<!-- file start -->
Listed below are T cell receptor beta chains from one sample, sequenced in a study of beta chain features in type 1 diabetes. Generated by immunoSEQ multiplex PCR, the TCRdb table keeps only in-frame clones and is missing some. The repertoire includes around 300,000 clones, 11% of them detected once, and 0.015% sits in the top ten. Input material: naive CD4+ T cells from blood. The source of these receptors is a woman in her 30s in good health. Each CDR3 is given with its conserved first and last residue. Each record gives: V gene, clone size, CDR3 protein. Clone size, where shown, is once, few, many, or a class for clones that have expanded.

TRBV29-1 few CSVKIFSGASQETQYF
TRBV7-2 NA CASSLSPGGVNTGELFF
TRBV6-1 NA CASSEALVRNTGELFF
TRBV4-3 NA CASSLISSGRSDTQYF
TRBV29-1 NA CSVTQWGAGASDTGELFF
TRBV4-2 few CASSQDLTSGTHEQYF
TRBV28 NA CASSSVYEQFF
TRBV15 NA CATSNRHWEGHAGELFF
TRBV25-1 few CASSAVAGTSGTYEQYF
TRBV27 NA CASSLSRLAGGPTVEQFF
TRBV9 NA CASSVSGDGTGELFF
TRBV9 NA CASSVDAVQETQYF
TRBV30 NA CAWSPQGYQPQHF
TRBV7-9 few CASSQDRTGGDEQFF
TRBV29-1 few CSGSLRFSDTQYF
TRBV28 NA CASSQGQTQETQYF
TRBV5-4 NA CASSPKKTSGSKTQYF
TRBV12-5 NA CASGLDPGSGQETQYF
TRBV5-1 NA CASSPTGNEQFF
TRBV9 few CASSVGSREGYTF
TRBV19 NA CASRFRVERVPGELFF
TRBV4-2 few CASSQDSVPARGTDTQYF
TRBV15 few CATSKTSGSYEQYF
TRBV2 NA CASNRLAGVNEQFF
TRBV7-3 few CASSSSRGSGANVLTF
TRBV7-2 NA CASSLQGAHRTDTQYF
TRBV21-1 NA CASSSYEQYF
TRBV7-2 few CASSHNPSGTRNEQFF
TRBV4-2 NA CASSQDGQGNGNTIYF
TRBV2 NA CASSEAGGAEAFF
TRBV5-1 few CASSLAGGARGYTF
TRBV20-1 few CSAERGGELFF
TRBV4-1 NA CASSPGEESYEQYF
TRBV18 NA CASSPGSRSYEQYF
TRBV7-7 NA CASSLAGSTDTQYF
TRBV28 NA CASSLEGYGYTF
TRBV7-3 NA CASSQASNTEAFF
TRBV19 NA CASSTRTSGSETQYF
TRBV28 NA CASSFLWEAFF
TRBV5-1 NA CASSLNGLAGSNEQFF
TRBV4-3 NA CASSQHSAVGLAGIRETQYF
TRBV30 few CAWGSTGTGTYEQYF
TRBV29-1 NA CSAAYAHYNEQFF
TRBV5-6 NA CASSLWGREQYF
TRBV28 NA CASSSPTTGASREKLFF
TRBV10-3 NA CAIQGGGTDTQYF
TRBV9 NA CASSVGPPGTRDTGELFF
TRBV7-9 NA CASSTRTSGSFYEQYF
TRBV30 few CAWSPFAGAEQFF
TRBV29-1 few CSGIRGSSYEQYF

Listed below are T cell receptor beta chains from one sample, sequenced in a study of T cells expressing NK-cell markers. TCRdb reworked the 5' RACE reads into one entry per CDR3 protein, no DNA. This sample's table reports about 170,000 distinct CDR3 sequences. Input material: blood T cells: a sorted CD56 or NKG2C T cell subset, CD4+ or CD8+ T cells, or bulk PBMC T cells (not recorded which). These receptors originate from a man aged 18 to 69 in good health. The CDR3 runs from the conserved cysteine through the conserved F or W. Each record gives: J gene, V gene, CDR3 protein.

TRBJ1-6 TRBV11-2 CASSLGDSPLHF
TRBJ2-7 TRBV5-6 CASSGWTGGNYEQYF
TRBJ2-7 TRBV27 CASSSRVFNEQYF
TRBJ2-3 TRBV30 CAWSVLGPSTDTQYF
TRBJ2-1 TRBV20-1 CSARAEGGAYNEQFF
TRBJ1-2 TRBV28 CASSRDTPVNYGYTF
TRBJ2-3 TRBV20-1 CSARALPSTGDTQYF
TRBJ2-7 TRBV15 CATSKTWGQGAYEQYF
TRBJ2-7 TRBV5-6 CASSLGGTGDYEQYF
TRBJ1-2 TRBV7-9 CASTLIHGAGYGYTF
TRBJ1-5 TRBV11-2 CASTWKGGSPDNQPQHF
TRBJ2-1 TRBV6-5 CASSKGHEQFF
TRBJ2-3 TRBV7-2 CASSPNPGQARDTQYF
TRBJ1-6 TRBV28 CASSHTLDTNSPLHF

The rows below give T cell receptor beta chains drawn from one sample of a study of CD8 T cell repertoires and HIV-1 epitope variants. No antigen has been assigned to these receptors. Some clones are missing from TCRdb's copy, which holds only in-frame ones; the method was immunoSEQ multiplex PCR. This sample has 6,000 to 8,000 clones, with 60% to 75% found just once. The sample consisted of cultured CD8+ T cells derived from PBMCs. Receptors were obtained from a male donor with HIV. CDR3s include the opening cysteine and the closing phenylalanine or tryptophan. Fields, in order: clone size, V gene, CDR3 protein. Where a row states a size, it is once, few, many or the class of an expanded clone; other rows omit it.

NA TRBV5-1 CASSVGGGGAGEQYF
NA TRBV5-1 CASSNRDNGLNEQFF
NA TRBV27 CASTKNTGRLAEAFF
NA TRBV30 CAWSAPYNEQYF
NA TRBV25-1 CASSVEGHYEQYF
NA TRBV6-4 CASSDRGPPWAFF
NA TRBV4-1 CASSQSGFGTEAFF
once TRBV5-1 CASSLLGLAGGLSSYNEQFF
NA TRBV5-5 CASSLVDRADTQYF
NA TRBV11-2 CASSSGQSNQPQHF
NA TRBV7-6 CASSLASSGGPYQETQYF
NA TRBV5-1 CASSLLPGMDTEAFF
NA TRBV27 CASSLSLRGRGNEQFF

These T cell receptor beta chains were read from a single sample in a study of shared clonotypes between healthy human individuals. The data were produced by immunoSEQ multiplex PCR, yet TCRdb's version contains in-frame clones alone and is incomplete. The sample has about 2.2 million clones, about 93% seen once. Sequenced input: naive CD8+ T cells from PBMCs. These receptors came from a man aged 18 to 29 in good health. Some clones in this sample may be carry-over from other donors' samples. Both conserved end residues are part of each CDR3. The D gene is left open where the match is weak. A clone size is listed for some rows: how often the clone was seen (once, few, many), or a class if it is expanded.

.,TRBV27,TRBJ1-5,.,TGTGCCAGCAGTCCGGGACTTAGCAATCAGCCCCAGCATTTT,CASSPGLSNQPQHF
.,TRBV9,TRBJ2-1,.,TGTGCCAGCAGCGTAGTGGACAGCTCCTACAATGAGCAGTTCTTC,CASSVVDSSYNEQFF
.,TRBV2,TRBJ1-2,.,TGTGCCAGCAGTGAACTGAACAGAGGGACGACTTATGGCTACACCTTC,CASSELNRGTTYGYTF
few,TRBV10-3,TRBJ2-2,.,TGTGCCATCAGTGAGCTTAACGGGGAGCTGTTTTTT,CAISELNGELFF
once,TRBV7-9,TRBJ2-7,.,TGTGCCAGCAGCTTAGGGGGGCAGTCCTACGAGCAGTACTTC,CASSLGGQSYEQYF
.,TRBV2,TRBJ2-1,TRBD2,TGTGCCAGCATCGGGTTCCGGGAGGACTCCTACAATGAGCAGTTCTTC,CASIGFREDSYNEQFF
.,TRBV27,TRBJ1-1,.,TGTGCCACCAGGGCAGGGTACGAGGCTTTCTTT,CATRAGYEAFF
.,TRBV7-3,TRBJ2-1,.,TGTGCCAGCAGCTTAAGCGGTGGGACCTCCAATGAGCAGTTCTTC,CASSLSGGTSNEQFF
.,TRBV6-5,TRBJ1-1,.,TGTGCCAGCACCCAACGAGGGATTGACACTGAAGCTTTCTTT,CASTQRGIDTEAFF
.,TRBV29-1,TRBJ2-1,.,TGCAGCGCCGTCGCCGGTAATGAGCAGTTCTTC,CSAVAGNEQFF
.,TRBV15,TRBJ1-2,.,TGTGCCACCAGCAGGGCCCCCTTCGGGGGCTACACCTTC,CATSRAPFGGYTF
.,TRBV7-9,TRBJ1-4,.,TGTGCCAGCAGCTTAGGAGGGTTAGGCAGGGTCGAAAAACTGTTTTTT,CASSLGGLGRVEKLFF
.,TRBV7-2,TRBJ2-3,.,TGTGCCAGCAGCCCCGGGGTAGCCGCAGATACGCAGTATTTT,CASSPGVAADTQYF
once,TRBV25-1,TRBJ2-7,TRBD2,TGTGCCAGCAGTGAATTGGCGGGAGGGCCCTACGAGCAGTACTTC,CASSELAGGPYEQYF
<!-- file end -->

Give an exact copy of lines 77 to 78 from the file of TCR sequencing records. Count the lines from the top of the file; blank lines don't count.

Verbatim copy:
NA TRBV11-2 CASSSGQSNQPQHF
NA TRBV7-6 CASSLASSGGPYQETQYF